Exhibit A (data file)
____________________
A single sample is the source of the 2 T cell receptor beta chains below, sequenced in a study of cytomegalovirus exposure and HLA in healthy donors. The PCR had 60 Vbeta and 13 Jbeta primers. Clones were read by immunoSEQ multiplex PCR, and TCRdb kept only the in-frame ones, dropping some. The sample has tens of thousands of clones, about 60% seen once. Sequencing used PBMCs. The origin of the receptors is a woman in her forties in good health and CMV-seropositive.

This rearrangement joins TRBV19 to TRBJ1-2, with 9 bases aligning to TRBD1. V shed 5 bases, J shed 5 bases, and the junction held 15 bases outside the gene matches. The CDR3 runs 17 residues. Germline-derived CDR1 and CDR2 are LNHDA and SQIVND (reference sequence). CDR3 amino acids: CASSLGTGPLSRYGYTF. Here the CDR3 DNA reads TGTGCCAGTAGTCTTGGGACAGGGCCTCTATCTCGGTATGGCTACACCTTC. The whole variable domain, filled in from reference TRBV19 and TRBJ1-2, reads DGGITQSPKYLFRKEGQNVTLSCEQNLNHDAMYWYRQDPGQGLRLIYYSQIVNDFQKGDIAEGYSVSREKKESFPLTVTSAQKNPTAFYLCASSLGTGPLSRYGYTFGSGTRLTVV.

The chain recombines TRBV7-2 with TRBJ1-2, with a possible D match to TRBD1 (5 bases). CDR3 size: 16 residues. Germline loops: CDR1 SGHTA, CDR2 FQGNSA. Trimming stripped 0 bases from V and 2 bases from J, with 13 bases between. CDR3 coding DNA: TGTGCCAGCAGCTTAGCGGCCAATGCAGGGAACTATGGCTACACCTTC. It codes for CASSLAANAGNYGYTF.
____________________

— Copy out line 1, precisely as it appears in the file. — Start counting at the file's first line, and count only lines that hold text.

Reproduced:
A single sample is the source of the 2 T cell receptor beta chains below, sequenced in a study of cytomegalovirus exposure and HLA in healthy donors. The PCR had 60 Vbeta and 13 Jbeta primers. Clones were read by immunoSEQ multiplex PCR, and TCRdb kept only the in-frame ones, dropping some. The sample has tens of thousands of clones, about 60% seen once. Sequencing used PBMCs. The origin of the receptors is a woman in her forties in good health and CMV-seropositive.